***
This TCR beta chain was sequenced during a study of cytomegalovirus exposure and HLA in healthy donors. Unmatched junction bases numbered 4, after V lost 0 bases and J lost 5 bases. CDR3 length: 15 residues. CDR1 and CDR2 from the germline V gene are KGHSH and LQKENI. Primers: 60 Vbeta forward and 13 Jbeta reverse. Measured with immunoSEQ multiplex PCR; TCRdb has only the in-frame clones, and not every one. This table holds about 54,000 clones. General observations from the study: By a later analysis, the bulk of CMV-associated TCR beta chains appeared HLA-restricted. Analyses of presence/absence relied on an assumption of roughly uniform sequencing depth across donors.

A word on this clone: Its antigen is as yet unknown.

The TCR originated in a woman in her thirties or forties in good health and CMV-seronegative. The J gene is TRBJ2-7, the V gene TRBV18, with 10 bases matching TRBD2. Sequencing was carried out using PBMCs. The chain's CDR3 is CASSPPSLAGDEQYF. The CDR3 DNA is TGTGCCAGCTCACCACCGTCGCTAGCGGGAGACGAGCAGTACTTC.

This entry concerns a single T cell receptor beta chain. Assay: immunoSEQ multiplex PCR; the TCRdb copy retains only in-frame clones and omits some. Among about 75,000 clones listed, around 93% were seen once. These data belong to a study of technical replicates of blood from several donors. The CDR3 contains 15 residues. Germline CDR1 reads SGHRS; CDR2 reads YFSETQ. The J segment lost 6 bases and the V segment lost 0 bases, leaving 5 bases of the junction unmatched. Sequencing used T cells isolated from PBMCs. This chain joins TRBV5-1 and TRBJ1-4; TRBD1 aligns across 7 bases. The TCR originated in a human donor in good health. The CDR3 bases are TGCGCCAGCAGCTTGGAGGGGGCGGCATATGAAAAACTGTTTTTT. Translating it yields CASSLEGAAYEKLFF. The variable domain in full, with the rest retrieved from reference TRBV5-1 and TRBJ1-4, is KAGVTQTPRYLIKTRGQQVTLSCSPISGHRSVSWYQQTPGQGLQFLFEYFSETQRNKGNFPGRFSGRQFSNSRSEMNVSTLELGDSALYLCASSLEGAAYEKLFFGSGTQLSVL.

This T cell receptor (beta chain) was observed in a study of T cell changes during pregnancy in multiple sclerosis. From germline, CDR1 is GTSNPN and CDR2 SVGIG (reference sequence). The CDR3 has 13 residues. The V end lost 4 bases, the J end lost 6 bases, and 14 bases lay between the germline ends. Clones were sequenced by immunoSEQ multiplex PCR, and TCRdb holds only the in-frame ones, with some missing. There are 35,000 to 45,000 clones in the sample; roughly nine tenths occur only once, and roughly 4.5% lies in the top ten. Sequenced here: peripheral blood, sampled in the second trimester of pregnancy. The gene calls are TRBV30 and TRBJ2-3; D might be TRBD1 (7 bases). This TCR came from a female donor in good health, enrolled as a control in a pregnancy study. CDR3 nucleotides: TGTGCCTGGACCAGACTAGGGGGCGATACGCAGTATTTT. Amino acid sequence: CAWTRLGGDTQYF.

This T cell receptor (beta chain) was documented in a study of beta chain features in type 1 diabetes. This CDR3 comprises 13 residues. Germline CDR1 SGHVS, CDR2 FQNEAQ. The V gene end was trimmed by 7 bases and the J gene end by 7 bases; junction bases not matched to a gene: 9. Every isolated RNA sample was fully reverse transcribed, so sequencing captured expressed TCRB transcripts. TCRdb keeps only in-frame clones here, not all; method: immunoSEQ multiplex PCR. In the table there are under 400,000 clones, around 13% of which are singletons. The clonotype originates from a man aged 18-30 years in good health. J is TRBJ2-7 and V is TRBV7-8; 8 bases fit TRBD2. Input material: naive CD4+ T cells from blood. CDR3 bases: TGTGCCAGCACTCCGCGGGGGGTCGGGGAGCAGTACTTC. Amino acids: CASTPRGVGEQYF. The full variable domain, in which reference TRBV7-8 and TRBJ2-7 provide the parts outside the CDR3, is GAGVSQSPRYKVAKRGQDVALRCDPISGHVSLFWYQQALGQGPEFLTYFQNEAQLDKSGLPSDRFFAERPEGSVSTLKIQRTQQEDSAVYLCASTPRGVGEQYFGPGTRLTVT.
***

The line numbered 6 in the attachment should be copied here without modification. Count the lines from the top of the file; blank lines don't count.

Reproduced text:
This T cell receptor (beta chain) was documented in a study of beta chain features in type 1 diabetes. This CDR3 comprises 13 residues. Germline CDR1 SGHVS, CDR2 FQNEAQ. The V gene end was trimmed by 7 bases and the J gene end by 7 bases; junction bases not matched to a gene: 9. Every isolated RNA sample was fully reverse transcribed, so sequencing captured expressed TCRB transcripts. TCRdb keeps only in-frame clones here, not all; method: immunoSEQ multiplex PCR. In the table there are under 400,000 clones, around 13% of which are singletons. The clonotype originates from a man aged 18-30 years in good health. J is TRBJ2-7 and V is TRBV7-8; 8 bases fit TRBD2. Input material: naive CD4+ T cells from blood. CDR3 bases: TGTGCCAGCACTCCGCGGGGGGTCGGGGAGCAGTACTTC. Amino acids: CASTPRGVGEQYF. The full variable domain, in which reference TRBV7-8 and TRBJ2-7 provide the parts outside the CDR3, is GAGVSQSPRYKVAKRGQDVALRCDPISGHVSLFWYQQALGQGPEFLTYFQNEAQLDKSGLPSDRFFAERPEGSVSTLKIQRTQQEDSAVYLCASTPRGVGEQYFGPGTRLTVT.